I have a foster son. He is the finest person I know.
Eric arrived during my final year of college. I was having a planned baby and easing into parenthood. Everything was in order. One day, I came home and found a teenage boy in my living room. My first husband, Tom, was an Assistant States Attorney. When someone found a teenager in the woods, Tom brought him home. Eric had run away from his home in Los Angeles and had made his way across the country to Illinois. He looked like it had been weeks since he had eaten a decent meal. He had dyed his beautiful red hair black–a stark contrast to his pale white skin. Soon after, Tom brought home two young female dogs–Jasper and Granite. Both got pregnant, as quickly as I did, and we had one pregnant lady, a troubled teen, and nineteen dogs. There wasn’t much we could do about it but laugh.We called our home the fertile crescent.
Over the course of the next months, Eric became our son. He created names for all his mothers—there was adopto-mom, bio-mom, and fosto-mom. I was fosto-mom for foster mother. In the beginning, Eric took courses at the local high school like hog management and wood shop. He had no interest in school and developed friends we really did not want in our home. But as I grew larger and larger, he grew more and more helpful. He soon came home early every day so we could make a big bowl of popcorn and discuss his day. I was tougher than I like to remember. I called it “tough love” –a term I have heard people use. I don’t think I would be able to do it again.
On the day I went into labor, Eric and I were playing monopoly. There was an enormous storm that quickly filled the local creeks and threatened our passage to the hospital. Eric was so concerned about the baby and me that he made a pact with God and stopped smoking on the spot.
When Kristian came home, Eric developed healthier habits, he became a runner, and joined the track team. By the time he graduated from high school he had straight A average and soon headed off to University. He worked and paid for all of his own expenses, graduating with a B.S. degree in accounting. He worked hard and passed the C.P.A exam. Then, he decided to get an M.B.A. I couldn’t have been prouder. Somehow his success felt like my success. He took the test to be an Enrolled Agent, which is a very difficult test with a low pass rate, and he passed it.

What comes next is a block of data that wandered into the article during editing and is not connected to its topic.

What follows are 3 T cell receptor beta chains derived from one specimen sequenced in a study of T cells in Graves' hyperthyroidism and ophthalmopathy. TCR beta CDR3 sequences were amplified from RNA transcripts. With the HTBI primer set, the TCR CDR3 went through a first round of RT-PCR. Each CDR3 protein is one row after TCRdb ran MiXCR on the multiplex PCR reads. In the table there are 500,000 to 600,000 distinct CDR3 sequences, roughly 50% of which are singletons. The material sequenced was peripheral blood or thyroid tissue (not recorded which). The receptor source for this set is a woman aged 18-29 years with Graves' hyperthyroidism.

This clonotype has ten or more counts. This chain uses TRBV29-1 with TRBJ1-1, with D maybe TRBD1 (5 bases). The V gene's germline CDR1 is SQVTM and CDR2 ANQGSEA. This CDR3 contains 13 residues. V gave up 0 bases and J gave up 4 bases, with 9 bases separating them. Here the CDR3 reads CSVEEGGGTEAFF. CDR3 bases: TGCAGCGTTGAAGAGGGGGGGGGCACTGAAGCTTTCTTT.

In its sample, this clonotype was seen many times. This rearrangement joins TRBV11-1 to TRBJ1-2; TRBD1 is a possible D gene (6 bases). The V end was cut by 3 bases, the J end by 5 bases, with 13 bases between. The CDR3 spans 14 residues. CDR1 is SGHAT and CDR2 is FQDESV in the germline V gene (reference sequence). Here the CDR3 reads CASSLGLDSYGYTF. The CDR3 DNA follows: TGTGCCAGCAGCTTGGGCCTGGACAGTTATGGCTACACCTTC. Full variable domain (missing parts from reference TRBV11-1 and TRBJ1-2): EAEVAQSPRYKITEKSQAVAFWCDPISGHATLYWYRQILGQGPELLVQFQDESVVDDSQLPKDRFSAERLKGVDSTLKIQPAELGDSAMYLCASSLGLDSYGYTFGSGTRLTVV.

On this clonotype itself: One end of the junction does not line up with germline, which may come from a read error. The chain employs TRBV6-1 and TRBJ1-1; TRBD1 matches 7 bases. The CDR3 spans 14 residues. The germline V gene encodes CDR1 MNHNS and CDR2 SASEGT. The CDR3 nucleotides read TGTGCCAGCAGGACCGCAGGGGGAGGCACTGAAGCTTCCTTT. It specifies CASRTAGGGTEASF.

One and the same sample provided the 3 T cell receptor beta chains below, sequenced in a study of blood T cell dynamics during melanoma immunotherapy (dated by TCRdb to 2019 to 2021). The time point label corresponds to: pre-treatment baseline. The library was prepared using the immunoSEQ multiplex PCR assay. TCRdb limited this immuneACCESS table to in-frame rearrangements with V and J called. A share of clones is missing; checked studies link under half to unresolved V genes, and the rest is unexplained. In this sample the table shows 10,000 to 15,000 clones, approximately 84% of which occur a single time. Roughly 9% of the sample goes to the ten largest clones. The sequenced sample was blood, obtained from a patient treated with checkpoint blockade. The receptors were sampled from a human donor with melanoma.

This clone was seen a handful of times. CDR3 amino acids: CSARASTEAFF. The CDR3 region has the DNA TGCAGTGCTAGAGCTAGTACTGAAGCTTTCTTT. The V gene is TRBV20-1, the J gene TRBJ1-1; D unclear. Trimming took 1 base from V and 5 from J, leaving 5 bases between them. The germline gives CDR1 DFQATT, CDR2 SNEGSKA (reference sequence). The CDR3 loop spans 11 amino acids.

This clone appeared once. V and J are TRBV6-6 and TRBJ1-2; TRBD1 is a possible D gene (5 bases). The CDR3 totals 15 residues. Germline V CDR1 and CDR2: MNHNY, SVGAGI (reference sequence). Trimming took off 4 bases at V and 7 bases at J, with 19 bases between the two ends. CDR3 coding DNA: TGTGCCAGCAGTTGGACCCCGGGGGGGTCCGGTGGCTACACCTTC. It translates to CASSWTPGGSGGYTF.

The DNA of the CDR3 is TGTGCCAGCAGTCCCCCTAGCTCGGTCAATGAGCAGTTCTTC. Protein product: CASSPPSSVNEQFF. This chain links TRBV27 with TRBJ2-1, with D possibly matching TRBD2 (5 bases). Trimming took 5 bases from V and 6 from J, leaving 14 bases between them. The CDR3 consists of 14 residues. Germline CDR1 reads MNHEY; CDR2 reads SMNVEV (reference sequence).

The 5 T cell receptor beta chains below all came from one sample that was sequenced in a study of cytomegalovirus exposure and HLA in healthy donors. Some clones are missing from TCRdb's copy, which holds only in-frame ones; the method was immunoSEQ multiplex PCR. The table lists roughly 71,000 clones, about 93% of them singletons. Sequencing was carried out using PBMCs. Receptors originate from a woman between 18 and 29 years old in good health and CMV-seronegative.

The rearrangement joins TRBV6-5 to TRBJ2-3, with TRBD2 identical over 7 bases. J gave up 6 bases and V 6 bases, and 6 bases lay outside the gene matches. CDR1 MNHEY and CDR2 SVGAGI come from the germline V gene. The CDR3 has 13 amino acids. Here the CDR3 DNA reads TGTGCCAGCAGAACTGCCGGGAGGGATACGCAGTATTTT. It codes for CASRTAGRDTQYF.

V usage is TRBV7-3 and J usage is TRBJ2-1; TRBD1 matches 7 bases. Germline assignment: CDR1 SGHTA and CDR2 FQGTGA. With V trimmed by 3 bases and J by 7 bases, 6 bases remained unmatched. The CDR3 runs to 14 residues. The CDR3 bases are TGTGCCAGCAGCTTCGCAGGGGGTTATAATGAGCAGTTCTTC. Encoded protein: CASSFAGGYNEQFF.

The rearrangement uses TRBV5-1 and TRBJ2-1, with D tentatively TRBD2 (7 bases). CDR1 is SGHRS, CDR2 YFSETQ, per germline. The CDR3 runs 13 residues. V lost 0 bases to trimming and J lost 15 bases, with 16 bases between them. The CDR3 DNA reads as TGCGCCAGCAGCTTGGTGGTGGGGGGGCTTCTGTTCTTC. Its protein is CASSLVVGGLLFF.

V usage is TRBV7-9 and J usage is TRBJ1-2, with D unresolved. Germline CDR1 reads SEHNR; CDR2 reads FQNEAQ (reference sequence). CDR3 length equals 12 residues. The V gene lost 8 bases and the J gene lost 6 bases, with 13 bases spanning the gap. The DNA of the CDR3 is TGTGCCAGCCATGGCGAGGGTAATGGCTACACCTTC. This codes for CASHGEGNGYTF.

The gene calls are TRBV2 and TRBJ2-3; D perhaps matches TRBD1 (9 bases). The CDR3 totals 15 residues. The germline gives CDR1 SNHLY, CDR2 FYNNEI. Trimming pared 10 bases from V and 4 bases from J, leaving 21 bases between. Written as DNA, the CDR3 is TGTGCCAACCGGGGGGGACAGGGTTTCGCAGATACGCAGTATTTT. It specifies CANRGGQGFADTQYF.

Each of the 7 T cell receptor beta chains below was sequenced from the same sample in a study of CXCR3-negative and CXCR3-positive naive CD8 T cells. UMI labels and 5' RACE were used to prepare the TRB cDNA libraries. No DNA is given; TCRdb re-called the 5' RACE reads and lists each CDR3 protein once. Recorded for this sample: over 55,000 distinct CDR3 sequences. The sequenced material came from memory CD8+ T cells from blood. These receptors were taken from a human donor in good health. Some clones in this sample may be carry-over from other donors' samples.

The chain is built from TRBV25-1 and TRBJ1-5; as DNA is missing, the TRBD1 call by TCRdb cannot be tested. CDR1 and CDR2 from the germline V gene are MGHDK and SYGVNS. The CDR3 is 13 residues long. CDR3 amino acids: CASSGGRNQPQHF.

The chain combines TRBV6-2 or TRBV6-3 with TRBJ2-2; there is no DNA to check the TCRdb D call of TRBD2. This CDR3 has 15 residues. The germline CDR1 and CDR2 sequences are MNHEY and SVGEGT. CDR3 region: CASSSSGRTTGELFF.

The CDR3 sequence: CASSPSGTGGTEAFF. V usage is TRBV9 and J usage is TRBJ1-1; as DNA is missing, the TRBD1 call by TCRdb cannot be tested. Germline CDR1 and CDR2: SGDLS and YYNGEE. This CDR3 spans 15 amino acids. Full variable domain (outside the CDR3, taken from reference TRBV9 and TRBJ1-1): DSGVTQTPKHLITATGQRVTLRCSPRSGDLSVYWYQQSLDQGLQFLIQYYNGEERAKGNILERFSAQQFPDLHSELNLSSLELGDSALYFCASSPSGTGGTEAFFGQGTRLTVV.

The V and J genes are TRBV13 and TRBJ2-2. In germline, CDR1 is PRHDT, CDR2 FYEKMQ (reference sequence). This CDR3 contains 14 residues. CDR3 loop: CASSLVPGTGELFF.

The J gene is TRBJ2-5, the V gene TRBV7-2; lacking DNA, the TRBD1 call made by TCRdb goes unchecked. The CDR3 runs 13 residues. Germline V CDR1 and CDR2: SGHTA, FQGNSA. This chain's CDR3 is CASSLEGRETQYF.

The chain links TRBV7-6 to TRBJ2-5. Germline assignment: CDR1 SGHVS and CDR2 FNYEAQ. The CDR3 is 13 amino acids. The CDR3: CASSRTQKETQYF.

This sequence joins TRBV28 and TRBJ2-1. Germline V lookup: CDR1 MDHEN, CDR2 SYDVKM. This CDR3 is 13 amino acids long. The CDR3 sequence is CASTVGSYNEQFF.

It was at this juncture I realized how easy it is to push our children without really looking to see what they want in life. One day Eric said, “Do you think this will be enough? If I take this test?” Enough of what and for whom? I thought. I had been so insistent on seeing him succeed, and so happy to be part of the process, that I never noticed that my love had started to feel conditional.
The real story is that Eric had me at hello. He didn’t need to go anywhere or become anything for me to love him. I loved that skinny kid who walked in the door and needed a good meal. I loved that awkward teenager who taught his baby brother to walk. It still makes me giggle when I remember Eric teaching Kristian to say “Rand McNally Corporation” while we were still working on “mommy and daddy”. No matter how old I get , and how much I forget, I will have a clear mental picture of the two boys whizzing by on a bike—Eric pumping like hell and Kristian in a little seat behind him, smiling as if there were no tomorrow.
More than anyone I know, Eric taught me the true value of family. Not everyone comes into the world with adults waiting to love them. For those of us with difficult childhood memories, loving others and ourselves is not a slam dunk. Eric taught me what I value most in education is the human touch. Education is not a foot race where we run as fast as we can to get as far as we can. Education is an inside job. Education is plugging in to the pure joy of an open heart and mind; looking for and experiencing the world in new ways. This is why education makes us better and happier people. It is has nothing to do with the degree or the letters we place behind our names.